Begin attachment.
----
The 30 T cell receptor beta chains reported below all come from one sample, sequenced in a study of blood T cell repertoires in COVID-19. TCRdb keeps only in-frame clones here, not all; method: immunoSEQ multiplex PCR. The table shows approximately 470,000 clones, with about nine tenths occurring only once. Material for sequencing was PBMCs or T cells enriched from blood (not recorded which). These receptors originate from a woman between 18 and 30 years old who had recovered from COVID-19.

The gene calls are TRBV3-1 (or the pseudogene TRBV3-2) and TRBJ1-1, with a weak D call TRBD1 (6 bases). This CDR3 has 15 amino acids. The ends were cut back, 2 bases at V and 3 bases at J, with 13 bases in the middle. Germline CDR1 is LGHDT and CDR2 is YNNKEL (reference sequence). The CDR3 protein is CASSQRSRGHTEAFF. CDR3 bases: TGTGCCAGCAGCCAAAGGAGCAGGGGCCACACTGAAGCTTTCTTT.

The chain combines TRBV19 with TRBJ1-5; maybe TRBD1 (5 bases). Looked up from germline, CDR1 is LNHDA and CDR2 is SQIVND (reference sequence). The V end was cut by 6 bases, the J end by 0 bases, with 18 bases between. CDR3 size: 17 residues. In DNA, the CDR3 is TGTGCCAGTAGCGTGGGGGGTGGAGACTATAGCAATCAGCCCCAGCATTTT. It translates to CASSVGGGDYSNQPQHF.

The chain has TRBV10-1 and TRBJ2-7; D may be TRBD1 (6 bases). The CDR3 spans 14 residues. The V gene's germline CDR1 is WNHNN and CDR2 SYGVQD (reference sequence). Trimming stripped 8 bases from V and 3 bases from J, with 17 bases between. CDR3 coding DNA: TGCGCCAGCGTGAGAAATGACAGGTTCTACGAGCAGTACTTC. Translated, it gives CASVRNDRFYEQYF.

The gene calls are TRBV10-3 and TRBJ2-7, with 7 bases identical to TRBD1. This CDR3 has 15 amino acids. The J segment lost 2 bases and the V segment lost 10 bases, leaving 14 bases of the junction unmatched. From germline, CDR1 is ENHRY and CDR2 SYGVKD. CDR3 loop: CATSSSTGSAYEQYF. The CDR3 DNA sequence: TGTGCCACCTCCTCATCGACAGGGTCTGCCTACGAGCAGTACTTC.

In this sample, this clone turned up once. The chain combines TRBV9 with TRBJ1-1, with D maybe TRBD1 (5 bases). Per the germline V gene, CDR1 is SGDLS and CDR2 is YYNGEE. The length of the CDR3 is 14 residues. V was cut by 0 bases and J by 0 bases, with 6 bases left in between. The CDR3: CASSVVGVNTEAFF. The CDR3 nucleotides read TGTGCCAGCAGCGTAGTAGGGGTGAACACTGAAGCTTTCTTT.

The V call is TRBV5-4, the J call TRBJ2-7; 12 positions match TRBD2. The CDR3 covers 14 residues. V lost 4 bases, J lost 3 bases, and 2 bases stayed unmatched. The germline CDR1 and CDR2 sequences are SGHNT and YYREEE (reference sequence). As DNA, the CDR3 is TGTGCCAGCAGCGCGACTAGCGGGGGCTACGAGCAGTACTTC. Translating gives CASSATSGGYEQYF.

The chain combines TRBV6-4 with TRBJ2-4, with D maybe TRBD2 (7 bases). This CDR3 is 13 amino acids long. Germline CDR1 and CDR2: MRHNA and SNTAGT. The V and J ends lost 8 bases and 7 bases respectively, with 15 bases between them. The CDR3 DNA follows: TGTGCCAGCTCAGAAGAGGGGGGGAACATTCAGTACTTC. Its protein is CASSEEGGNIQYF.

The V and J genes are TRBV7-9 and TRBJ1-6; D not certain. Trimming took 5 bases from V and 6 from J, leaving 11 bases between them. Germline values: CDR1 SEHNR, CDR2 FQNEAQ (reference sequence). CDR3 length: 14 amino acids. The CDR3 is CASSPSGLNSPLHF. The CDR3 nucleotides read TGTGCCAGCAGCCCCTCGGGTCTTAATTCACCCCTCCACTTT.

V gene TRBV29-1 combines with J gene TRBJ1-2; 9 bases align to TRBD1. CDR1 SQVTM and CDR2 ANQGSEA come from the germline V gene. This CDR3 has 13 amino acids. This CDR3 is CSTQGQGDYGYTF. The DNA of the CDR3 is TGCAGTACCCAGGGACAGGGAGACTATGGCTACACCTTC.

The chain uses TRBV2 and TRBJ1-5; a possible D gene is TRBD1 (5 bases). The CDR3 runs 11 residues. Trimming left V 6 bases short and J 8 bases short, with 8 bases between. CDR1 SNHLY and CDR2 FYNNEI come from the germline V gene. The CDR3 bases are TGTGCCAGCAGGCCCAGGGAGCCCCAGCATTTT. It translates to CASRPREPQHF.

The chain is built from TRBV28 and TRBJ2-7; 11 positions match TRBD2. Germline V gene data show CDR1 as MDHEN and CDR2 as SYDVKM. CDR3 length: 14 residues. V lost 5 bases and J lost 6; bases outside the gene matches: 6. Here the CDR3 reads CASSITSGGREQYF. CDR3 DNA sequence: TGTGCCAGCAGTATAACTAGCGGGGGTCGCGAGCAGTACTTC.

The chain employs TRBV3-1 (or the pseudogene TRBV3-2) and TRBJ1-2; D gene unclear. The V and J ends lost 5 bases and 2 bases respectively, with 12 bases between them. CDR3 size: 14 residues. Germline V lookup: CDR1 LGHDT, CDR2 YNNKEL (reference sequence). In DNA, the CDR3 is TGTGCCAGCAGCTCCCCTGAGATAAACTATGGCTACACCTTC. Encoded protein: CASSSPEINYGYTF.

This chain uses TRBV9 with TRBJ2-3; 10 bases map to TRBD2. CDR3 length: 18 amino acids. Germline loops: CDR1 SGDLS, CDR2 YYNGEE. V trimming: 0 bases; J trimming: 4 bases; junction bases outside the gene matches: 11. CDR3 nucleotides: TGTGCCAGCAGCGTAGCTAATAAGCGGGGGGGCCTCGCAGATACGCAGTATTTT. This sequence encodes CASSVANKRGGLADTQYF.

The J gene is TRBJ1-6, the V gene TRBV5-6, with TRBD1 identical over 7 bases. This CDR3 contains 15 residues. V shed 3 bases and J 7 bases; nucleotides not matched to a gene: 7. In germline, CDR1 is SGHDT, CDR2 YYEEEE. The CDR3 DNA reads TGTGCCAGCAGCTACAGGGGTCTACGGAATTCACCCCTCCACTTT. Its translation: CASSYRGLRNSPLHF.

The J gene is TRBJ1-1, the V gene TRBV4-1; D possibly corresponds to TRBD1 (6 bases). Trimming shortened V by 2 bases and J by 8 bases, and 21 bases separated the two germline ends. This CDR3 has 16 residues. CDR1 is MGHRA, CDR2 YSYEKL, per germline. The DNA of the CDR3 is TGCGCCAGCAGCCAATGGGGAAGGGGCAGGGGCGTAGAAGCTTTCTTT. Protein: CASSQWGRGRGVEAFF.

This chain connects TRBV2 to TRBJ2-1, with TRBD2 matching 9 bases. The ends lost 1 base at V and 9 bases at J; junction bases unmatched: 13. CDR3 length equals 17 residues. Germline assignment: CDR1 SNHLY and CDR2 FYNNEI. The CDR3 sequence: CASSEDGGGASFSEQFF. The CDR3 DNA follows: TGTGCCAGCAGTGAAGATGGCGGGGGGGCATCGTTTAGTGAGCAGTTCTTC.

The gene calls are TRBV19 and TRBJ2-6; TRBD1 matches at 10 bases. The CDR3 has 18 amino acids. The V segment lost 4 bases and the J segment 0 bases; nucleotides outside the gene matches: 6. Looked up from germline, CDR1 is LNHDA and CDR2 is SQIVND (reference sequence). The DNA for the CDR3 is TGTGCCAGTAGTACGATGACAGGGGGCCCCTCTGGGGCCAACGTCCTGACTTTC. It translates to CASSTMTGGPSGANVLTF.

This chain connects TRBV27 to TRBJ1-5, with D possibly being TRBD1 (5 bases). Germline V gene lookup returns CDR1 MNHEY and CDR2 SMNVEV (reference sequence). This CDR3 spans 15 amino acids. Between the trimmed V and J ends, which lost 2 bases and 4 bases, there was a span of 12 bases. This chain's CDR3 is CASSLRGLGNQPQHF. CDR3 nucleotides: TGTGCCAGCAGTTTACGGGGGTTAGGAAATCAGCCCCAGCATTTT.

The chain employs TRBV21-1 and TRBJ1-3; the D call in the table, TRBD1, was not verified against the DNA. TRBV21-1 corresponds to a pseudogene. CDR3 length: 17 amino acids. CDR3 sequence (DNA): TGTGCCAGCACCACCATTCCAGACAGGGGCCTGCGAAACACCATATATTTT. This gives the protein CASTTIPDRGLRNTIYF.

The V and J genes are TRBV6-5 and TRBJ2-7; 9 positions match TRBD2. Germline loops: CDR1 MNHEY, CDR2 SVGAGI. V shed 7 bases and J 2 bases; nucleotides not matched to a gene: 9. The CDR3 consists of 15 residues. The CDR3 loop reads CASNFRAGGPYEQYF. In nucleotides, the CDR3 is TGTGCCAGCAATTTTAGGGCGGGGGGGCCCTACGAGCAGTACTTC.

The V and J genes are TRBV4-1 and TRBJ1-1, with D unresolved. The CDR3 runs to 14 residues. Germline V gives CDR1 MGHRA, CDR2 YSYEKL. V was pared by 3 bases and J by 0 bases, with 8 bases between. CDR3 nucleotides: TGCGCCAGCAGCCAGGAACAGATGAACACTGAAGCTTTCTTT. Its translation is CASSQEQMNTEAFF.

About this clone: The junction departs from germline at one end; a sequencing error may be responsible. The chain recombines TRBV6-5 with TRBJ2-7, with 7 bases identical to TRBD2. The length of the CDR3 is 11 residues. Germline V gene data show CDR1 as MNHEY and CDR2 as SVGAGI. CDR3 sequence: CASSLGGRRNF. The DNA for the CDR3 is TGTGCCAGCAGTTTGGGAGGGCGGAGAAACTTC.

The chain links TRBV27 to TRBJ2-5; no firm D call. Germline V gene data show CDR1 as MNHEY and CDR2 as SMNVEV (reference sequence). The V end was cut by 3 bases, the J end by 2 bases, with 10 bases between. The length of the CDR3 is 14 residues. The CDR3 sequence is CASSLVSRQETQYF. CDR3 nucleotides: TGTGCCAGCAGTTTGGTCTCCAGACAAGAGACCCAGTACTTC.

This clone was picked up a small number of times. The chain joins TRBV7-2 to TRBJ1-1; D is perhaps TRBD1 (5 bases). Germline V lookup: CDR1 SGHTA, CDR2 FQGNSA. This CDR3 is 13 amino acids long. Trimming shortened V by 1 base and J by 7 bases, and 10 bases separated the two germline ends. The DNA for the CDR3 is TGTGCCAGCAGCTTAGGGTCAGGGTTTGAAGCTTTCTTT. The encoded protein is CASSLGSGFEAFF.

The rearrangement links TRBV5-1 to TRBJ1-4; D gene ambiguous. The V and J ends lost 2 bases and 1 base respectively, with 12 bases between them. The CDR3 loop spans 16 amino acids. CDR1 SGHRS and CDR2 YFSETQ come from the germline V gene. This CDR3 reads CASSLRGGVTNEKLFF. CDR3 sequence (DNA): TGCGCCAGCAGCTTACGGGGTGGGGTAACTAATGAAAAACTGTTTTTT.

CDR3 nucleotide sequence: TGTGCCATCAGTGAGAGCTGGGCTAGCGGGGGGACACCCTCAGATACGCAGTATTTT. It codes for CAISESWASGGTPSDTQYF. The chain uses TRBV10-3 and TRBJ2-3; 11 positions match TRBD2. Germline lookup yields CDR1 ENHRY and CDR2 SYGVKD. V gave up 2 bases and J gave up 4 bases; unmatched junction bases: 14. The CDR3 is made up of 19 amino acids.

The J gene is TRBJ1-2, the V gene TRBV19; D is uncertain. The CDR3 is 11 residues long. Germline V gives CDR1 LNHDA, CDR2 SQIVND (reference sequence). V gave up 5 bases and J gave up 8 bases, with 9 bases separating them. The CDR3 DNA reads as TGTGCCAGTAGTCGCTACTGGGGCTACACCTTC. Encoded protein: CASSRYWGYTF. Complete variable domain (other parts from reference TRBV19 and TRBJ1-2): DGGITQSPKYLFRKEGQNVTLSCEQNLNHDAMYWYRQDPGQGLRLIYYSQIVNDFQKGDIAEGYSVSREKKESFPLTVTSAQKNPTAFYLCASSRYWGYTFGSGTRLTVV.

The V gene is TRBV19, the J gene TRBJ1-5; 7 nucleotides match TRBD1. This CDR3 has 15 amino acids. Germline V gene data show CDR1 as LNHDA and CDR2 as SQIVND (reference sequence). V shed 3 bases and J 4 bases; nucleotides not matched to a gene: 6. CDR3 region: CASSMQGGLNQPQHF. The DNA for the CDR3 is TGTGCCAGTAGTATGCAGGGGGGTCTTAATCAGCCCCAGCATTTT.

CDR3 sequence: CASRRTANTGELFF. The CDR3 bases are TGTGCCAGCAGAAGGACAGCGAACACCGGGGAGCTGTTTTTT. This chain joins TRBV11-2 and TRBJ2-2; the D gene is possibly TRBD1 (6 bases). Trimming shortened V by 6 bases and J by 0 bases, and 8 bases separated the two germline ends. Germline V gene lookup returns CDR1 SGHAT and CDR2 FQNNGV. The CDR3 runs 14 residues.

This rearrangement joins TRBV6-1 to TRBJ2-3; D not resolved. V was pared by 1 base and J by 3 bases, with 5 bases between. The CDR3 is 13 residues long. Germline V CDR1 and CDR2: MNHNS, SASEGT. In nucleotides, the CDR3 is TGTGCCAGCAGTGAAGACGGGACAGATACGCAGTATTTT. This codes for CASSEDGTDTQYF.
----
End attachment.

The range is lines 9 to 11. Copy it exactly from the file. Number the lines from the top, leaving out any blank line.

The V and J genes are TRBV7-9 and TRBJ1-6; D not certain. Trimming took 5 bases from V and 6 from J, leaving 11 bases between them. Germline values: CDR1 SEHNR, CDR2 FQNEAQ (reference sequence). CDR3 length: 14 amino acids. The CDR3 is CASSPSGLNSPLHF. The CDR3 nucleotides read TGTGCCAGCAGCCCCTCGGGTCTTAATTCACCCCTCCACTTT.

V gene TRBV29-1 combines with J gene TRBJ1-2; 9 bases align to TRBD1. CDR1 SQVTM and CDR2 ANQGSEA come from the germline V gene. This CDR3 has 13 amino acids. This CDR3 is CSTQGQGDYGYTF. The DNA of the CDR3 is TGCAGTACCCAGGGACAGGGAGACTATGGCTACACCTTC.

The chain uses TRBV2 and TRBJ1-5; a possible D gene is TRBD1 (5 bases). The CDR3 runs 11 residues. Trimming left V 6 bases short and J 8 bases short, with 8 bases between. CDR1 SNHLY and CDR2 FYNNEI come from the germline V gene. The CDR3 bases are TGTGCCAGCAGGCCCAGGGAGCCCCAGCATTTT. It translates to CASRPREPQHF.